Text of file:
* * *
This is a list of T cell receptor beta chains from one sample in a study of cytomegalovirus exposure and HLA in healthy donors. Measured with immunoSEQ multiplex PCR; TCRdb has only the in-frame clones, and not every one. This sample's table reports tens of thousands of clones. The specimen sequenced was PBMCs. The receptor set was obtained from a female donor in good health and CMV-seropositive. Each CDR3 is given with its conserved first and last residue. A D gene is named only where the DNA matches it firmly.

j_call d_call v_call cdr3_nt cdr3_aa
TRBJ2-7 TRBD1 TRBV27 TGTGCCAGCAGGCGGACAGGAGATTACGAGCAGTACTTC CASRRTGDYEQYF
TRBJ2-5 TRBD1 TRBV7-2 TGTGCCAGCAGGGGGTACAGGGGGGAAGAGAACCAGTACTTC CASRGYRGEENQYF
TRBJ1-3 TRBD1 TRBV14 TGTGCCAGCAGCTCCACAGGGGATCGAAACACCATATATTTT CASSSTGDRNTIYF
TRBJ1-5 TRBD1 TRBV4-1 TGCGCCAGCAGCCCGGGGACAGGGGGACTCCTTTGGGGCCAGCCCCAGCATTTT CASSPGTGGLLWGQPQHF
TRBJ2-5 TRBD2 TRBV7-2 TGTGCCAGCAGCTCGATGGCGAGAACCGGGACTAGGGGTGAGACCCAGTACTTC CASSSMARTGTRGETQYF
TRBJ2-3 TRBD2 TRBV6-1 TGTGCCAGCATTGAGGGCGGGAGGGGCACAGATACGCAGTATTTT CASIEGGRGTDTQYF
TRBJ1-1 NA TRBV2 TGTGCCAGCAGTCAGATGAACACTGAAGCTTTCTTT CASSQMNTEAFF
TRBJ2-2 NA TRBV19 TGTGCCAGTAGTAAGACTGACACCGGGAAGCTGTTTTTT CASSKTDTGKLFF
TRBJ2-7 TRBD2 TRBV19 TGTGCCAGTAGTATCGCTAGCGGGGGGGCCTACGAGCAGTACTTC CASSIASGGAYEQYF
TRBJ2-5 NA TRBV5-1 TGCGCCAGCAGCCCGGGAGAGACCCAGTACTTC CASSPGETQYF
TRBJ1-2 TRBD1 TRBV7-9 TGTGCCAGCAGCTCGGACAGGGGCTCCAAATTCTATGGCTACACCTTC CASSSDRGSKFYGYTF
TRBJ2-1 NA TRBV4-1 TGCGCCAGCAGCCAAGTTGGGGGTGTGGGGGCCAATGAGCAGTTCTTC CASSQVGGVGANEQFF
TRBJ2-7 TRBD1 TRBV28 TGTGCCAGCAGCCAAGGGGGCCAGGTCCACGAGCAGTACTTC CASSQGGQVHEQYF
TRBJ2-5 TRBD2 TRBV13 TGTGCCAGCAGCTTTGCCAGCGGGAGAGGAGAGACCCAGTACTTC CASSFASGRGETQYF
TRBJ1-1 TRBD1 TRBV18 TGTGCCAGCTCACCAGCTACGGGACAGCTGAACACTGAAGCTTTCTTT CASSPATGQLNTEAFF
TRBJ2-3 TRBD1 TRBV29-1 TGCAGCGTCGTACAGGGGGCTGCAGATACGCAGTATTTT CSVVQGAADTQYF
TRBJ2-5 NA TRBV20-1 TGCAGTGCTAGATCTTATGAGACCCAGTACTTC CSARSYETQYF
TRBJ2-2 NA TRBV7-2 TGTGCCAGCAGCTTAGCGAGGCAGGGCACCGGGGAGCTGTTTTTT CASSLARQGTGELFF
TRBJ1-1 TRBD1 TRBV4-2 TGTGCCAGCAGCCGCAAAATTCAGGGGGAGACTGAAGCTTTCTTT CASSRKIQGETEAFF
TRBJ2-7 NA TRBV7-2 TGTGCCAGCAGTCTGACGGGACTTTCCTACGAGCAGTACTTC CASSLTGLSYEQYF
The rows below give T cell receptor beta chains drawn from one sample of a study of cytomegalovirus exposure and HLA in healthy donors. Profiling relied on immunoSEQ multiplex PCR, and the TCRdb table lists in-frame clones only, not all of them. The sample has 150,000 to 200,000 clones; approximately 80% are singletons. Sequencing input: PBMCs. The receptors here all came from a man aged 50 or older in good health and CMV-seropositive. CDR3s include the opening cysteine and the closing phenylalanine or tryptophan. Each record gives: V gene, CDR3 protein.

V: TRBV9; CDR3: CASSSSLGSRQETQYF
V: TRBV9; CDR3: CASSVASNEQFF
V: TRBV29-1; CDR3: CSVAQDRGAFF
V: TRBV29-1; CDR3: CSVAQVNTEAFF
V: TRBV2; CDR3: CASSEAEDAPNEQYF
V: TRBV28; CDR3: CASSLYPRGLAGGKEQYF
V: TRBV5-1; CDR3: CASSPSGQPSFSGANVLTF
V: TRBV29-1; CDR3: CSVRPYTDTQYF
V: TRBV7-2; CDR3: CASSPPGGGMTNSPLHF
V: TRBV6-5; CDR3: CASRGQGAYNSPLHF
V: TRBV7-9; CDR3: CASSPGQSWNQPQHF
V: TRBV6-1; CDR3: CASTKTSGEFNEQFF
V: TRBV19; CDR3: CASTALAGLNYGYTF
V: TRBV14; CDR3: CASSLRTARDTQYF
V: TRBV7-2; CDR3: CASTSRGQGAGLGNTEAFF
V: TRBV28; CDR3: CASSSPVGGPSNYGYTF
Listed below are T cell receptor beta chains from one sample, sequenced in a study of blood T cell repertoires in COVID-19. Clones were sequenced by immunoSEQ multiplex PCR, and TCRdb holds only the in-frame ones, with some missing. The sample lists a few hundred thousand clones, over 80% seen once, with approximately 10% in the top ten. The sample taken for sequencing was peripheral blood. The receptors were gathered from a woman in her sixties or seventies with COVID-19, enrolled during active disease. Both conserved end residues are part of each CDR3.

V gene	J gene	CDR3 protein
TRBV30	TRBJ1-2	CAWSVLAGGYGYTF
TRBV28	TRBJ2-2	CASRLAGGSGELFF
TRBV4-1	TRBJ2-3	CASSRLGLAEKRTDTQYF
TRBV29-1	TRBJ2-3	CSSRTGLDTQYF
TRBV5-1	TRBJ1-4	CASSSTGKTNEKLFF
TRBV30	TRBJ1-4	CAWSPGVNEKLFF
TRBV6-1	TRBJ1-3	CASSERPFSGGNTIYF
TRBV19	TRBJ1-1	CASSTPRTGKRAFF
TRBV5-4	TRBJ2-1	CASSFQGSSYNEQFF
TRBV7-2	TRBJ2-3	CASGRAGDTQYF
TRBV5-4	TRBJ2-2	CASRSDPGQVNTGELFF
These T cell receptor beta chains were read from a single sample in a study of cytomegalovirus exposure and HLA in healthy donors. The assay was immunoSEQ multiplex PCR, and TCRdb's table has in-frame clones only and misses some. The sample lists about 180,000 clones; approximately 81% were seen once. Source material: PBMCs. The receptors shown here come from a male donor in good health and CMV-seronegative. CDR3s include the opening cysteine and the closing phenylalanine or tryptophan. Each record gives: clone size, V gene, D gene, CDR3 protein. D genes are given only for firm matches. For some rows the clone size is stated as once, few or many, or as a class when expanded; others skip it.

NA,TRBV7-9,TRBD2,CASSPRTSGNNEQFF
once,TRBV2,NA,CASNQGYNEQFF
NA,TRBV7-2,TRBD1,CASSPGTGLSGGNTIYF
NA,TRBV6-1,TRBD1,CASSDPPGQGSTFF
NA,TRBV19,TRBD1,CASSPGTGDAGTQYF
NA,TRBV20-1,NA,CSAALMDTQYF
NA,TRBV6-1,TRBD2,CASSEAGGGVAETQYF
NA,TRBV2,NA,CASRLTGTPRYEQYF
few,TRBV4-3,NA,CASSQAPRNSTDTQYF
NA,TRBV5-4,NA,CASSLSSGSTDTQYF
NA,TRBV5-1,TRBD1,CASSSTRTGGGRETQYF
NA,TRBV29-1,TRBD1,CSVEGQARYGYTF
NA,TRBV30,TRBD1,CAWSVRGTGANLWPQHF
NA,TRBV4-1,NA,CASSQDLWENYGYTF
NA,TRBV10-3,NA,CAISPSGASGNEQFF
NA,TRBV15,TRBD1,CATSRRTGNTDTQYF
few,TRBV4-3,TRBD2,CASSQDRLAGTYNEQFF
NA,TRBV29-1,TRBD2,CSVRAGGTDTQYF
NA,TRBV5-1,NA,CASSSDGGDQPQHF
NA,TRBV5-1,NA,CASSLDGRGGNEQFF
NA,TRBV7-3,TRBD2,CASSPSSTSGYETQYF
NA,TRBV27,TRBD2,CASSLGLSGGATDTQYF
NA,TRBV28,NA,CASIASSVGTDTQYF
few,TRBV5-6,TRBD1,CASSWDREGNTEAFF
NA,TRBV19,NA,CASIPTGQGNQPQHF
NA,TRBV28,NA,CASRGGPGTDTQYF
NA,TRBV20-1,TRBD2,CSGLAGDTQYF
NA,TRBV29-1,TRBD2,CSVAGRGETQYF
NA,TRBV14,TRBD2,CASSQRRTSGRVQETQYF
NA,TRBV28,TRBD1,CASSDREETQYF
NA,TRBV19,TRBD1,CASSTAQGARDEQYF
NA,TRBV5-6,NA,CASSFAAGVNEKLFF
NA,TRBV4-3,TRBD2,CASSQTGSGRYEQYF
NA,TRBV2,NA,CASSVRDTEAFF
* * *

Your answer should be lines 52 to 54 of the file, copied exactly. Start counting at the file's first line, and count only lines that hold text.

TRBV5-4	TRBJ2-2	CASRSDPGQVNTGELFF
These T cell receptor beta chains were read from a single sample in a study of cytomegalovirus exposure and HLA in healthy donors. The assay was immunoSEQ multiplex PCR, and TCRdb's table has in-frame clones only and misses some. The sample lists about 180,000 clones; approximately 81% were seen once. Source material: PBMCs. The receptors shown here come from a male donor in good health and CMV-seronegative. CDR3s include the opening cysteine and the closing phenylalanine or tryptophan. Each record gives: clone size, V gene, D gene, CDR3 protein. D genes are given only for firm matches. For some rows the clone size is stated as once, few or many, or as a class when expanded; others skip it.

NA,TRBV7-9,TRBD2,CASSPRTSGNNEQFF